A representative for the Universities and Colleges Employers Association said that it was “disappointing” that the UCU’s report did not reference its ongoing joint work in this area with unions as it demonstrated “the shared commitment” to tackle the issue.
The latest UCU analysis, based on figures used for its new online tool, Rate for the job, which allows members to make comparisons between pay rates at colleges and universities, also highlights the gender pay gaps for professional and support staff in higher education, and for teaching staff in further education.
A “combined gender pay ranking” has also been created using measures of the gender pay gap.
St George’s, University of London is the worst performer on this ranking. The south London medical school told THE last year that it “had made considerable progress in appointing more female professorial staff”, but these new appointees will “generally start at the lower end of the pay scale”, thereby leading to a greater disparity at professorial level.
UCU ranking of UK universities by gender pay gap for all academic staff
|Ranking||Institution||All academics female salary (£)||All academics male salary (£)||Pay gap - £ difference between male and female salary||Pay gap - Female salary as % of male salary|
|1||University of the Highlands and Islands||32,484||51,121||18,637||63.50%|
|2||University of London (Institutes and activities)||46,532||65,641||19,109||70.90%|
|3||The University of Wales (central functions)||39,237||54,398||15,161||72.10%|
|4||Royal Agricultural University||38,332||51,286||12,954||74.70%|
|5||The University of Leicester||36,085||45,878||9,793||78.70%|
|6||London School of Economics and Political Science||45,493||57,541||12,048||79.10%|
|7||Liverpool School of Tropical Medicine||42,201||53,317||11,116||79.20%|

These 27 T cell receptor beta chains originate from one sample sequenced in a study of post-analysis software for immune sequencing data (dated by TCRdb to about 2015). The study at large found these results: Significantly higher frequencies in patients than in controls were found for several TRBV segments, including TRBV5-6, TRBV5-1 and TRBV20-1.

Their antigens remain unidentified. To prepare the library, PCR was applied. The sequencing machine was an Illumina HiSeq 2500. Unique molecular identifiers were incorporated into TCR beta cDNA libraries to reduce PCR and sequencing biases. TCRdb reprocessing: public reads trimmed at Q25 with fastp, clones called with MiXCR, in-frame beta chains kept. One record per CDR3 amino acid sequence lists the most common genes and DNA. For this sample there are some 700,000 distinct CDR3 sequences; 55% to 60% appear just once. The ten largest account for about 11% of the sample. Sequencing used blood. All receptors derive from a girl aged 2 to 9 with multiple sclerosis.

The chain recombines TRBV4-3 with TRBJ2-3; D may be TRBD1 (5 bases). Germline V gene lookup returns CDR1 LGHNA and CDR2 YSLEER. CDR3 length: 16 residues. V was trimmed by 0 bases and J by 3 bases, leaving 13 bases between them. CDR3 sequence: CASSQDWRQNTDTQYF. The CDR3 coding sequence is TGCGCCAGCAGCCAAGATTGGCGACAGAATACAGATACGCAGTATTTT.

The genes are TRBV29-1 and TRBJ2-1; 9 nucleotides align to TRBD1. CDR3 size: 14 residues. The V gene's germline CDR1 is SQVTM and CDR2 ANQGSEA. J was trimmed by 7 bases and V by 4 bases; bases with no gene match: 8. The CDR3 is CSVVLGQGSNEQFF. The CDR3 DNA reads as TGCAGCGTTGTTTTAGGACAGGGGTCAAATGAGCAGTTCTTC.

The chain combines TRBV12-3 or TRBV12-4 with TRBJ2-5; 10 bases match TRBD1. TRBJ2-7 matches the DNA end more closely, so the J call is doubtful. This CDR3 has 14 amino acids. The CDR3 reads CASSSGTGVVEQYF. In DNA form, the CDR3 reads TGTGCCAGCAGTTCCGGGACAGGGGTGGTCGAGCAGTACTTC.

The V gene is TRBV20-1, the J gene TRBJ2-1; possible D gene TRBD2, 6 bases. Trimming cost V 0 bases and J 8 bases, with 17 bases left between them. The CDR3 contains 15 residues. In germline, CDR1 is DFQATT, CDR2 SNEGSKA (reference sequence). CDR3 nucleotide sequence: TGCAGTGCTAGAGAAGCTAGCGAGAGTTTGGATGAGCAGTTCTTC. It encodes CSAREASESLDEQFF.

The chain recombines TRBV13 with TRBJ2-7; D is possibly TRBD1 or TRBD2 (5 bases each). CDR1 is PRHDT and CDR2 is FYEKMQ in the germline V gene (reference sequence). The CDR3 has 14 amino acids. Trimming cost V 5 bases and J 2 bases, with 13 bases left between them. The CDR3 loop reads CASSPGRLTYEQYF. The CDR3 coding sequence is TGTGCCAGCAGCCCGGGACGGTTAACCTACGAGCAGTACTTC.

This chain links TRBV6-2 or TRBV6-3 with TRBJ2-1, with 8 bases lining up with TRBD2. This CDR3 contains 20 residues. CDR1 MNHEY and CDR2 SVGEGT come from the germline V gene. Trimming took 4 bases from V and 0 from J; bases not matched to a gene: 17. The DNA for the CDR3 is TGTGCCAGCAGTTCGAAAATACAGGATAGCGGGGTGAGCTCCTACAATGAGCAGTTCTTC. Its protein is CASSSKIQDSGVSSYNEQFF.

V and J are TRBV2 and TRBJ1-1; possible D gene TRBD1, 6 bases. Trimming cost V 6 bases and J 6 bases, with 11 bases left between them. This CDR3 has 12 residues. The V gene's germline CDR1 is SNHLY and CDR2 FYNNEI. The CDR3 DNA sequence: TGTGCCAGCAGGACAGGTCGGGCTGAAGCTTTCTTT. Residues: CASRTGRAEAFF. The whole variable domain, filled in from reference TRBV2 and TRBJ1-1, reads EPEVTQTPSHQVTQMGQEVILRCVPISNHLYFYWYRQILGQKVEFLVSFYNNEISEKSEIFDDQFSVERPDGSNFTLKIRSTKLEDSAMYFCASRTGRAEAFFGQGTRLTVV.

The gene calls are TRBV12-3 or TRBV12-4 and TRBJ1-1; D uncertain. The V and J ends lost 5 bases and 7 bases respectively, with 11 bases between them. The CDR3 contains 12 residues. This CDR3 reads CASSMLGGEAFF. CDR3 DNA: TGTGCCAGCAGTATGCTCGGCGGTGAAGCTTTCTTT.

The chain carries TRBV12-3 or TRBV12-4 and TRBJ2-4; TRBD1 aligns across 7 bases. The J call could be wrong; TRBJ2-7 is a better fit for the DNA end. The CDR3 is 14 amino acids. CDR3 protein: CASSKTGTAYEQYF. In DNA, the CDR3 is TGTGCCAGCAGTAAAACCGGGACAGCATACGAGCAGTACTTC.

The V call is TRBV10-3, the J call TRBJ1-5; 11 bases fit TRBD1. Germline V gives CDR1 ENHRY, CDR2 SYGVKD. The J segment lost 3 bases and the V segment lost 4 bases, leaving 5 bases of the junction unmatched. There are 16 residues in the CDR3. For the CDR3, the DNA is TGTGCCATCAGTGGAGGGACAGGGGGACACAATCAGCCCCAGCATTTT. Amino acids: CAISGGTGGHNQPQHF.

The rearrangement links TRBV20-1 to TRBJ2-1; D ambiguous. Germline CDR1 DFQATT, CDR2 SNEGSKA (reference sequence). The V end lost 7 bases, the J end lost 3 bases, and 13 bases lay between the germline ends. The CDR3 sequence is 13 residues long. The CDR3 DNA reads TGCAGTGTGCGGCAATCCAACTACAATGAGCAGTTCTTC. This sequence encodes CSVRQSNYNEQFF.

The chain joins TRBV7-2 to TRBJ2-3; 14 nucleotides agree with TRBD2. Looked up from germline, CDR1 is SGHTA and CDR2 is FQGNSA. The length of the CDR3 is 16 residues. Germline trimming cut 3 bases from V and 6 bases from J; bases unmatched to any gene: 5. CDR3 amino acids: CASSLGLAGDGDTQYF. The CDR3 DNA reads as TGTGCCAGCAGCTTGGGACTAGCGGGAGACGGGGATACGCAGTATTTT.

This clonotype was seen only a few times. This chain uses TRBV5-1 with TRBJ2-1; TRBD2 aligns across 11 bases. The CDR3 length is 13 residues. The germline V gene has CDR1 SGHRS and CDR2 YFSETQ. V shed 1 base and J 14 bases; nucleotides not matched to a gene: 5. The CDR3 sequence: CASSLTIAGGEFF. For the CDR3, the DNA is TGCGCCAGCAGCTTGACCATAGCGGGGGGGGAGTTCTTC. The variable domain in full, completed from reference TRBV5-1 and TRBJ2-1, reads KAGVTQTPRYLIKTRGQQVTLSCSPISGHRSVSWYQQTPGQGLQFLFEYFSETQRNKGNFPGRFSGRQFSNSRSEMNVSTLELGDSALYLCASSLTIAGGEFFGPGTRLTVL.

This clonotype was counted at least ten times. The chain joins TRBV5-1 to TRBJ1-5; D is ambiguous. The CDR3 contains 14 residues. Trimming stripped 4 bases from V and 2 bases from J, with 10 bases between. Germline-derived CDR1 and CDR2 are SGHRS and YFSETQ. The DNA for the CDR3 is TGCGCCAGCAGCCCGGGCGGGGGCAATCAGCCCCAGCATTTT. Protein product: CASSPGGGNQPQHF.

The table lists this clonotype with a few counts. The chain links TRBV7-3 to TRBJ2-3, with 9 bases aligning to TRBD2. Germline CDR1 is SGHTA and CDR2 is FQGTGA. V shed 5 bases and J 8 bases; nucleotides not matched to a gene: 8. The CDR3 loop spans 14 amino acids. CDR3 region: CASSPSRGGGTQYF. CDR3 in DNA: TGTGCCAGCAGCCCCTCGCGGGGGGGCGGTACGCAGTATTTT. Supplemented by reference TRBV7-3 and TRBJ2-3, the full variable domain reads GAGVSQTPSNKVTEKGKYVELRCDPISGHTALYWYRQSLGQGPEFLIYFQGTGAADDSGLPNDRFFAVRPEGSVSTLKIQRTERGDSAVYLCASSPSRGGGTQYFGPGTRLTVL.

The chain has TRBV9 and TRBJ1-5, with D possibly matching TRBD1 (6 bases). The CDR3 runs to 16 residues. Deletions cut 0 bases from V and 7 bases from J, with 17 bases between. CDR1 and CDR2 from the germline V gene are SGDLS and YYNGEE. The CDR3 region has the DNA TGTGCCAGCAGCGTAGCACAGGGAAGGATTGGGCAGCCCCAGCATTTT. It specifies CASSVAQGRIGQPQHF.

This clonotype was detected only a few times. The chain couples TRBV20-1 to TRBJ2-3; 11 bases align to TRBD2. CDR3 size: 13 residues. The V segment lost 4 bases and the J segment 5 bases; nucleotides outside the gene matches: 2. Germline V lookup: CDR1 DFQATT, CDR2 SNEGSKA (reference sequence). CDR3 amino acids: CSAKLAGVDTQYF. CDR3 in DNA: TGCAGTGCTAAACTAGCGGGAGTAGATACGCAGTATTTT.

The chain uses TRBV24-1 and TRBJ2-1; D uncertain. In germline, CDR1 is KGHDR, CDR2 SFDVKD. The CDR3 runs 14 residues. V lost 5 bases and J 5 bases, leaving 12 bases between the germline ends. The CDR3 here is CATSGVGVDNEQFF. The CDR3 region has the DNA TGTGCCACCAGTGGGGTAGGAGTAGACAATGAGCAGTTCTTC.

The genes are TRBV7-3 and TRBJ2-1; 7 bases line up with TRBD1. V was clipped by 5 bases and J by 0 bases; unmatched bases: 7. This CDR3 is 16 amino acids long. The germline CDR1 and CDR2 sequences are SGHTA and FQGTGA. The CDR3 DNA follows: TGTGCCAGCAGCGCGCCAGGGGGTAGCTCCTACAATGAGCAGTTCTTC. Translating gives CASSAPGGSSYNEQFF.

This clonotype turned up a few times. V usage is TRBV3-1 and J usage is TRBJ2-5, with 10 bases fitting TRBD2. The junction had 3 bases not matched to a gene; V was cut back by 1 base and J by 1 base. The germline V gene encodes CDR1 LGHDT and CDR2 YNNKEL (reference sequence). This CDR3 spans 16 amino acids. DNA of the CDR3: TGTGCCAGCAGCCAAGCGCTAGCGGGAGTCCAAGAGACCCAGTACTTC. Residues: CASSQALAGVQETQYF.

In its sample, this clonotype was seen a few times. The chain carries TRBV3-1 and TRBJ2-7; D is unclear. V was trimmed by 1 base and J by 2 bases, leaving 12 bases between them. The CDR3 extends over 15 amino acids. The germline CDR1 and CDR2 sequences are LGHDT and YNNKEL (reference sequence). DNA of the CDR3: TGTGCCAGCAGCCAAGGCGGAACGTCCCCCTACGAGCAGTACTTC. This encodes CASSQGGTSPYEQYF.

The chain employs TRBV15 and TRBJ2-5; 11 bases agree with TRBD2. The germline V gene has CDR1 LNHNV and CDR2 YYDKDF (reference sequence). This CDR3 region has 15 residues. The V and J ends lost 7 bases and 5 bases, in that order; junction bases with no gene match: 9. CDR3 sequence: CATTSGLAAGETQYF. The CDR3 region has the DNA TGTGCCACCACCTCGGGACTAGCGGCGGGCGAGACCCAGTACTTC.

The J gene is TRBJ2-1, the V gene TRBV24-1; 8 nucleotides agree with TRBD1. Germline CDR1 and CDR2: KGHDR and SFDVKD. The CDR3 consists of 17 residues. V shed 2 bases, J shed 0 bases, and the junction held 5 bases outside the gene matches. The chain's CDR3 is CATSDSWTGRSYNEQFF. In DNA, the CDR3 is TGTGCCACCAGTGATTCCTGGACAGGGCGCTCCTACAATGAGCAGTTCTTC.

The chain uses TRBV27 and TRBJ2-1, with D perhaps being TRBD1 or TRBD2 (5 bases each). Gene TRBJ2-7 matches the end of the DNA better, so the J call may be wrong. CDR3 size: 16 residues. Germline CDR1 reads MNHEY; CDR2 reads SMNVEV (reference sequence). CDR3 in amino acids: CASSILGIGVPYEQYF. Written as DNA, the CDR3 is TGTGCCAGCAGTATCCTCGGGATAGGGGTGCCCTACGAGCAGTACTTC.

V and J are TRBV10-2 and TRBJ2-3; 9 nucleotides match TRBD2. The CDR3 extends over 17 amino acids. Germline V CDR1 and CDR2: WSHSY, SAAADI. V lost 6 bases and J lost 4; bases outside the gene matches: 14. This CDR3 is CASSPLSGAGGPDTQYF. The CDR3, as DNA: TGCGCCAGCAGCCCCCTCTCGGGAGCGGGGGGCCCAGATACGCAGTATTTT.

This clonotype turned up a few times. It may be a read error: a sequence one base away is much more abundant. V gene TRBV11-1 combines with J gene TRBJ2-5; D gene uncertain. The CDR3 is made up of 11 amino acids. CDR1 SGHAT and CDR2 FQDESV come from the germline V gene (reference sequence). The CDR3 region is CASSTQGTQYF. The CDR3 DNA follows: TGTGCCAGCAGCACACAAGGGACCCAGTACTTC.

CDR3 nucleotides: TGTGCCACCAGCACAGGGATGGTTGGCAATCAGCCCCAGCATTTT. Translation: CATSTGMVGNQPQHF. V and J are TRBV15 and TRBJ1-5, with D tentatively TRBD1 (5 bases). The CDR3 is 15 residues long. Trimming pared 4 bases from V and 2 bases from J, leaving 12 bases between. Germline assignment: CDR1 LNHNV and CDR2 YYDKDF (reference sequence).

|8||Courtauld Institute of Art||49,134||61,663||12,529||79.70%|
|9||The University of Buckingham||41,193||51,223||10,030||80.40%|
|10||Liverpool Hope University||39,577||49,136||9,559||80.50%|
|11||The University of Warwick||47,527||58,820||11,293||80.80%|
|12||The Institute of Cancer Research||39,361||48,568||9,207||81.00%|
|13||London Business School||153,525||188,692||35,167||81.40%|
|14||St George's Hospital Medical School||47,485||58,350||10,865||81.40%|
|15||The University of Cambridge||39,400||48,323||8,923||81.50%|
|16||The University of Aberdeen||43,823||53,737||9,914||81.60%|
|17||London School of Hygiene and Tropical Medicine||46,989||57,468||10,479||81.80%|
|18||King's College London||44,130||53,833||9,703||82.00%|
|20||The Liverpool Institute for Performing Arts||34,009||41,354||7,345||82.20%|
|22||The University of Glasgow||43,094||52,338||9,244||82.30%|
|23||The University of York||43,515||52,705||9,190||82.60%|
|24||University of Newcastle-upon-Tyne||40,490||48,992||8,502||82.60%|
|25||The University of Bath||40,692||49,177||8,485||82.70%|
|26||University of Nottingham||42,646||51,490||8,844||82.80%|
|28||The University of St Andrews||42,404||51,103||8,699||83.00%|
|29||The University of Keele||49,374||59,389||10,015||83.10%|
|30||The University of Exeter||41,820||50,181||8,361||83.30%|